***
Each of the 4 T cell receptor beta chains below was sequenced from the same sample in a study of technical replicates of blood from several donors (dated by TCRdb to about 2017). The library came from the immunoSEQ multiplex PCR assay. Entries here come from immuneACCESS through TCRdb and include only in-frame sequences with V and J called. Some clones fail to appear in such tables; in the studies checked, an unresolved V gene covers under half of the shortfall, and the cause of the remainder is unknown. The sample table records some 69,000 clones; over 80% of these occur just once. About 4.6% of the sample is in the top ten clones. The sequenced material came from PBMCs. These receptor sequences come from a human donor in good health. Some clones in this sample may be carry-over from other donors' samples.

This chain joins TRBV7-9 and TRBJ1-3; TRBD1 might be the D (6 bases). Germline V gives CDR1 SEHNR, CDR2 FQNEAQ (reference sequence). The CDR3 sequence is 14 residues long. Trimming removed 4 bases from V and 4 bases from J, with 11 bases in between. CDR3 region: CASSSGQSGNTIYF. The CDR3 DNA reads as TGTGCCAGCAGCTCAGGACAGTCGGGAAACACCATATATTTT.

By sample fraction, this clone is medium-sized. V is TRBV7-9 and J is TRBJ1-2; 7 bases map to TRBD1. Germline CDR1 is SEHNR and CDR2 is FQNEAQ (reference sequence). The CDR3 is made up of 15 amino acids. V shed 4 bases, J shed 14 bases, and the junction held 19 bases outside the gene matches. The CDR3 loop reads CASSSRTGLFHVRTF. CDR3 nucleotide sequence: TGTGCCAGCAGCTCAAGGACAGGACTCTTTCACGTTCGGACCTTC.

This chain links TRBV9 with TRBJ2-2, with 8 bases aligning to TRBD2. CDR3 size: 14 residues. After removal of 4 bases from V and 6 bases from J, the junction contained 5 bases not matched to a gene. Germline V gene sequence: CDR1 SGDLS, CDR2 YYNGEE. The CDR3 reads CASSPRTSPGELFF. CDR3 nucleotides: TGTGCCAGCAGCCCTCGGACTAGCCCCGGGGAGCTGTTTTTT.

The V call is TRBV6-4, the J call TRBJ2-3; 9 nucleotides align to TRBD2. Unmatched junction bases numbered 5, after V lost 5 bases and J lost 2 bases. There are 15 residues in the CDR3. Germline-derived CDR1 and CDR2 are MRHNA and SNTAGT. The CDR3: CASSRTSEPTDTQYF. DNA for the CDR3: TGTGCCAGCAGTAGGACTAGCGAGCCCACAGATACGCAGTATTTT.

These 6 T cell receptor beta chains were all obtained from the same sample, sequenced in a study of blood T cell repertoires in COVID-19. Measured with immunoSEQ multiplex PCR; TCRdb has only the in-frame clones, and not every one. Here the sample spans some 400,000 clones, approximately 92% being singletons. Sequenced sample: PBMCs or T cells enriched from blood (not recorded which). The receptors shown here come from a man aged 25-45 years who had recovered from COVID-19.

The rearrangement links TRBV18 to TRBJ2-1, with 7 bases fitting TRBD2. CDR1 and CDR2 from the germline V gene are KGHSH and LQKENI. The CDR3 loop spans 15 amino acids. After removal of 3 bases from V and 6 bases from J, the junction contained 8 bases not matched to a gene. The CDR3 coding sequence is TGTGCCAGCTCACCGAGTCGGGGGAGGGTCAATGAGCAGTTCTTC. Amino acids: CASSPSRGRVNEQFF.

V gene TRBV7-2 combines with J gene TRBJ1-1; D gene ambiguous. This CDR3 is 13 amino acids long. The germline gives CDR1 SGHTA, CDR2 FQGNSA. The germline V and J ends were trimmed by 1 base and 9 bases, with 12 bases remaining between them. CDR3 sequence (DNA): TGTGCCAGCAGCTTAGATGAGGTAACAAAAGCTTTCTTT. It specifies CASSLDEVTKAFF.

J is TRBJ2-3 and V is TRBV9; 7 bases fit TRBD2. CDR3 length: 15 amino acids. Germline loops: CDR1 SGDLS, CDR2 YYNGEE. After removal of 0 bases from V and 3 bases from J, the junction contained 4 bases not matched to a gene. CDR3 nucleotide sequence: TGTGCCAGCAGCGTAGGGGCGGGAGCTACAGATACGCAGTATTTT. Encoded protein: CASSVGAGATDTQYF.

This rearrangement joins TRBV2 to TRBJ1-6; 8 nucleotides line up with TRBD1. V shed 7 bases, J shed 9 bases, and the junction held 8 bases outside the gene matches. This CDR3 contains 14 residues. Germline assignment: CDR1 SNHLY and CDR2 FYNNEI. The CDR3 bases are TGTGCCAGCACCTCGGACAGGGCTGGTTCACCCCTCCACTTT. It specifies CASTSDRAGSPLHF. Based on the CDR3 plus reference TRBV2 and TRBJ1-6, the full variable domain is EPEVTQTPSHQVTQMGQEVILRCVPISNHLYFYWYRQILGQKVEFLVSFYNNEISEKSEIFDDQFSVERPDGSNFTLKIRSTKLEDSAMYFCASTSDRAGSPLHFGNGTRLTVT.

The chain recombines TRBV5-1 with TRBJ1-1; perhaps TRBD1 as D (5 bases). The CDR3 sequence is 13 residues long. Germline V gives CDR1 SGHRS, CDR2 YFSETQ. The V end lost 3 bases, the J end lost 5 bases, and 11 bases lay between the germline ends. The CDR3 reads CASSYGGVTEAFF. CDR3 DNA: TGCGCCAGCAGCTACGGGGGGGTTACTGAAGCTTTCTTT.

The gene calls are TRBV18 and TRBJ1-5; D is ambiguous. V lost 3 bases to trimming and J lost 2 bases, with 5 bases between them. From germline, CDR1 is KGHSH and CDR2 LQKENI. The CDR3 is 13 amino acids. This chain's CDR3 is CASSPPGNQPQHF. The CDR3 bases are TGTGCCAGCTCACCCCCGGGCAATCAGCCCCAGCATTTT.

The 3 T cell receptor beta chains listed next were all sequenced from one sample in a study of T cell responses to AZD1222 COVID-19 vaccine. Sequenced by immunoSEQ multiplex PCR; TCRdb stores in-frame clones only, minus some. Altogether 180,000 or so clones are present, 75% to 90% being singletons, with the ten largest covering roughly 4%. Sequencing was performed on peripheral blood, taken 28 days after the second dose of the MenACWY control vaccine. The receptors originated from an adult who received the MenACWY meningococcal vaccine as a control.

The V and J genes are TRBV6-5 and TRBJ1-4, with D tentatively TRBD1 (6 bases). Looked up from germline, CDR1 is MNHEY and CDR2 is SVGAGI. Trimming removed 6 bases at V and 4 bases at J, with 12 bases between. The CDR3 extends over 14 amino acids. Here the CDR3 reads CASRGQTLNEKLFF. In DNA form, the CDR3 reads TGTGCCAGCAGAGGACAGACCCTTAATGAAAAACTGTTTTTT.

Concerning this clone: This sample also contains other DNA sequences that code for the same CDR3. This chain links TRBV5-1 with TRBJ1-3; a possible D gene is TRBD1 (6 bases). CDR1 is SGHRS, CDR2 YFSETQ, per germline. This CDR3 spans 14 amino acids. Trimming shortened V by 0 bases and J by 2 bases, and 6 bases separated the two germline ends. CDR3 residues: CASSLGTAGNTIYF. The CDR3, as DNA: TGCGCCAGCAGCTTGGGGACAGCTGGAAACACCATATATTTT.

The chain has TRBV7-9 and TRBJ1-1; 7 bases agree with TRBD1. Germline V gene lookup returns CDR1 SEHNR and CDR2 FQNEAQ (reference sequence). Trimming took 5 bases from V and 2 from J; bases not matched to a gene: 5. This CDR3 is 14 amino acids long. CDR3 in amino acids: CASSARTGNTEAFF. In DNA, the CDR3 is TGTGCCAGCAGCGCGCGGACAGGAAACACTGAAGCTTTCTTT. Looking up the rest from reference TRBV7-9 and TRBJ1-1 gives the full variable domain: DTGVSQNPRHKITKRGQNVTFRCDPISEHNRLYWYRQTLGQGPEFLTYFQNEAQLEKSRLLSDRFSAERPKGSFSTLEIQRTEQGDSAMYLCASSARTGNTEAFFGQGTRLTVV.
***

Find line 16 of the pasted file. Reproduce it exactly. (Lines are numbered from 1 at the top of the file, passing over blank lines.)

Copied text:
The chain has TRBV7-9 and TRBJ1-1; 7 bases agree with TRBD1. Germline V gene lookup returns CDR1 SEHNR and CDR2 FQNEAQ (reference sequence). Trimming took 5 bases from V and 2 from J; bases not matched to a gene: 5. This CDR3 is 14 amino acids long. CDR3 in amino acids: CASSARTGNTEAFF. In DNA, the CDR3 is TGTGCCAGCAGCGCGCGGACAGGAAACACTGAAGCTTTCTTT. Looking up the rest from reference TRBV7-9 and TRBJ1-1 gives the full variable domain: DTGVSQNPRHKITKRGQNVTFRCDPISEHNRLYWYRQTLGQGPEFLTYFQNEAQLEKSRLLSDRFSAERPKGSFSTLEIQRTEQGDSAMYLCASSARTGNTEAFFGQGTRLTVV.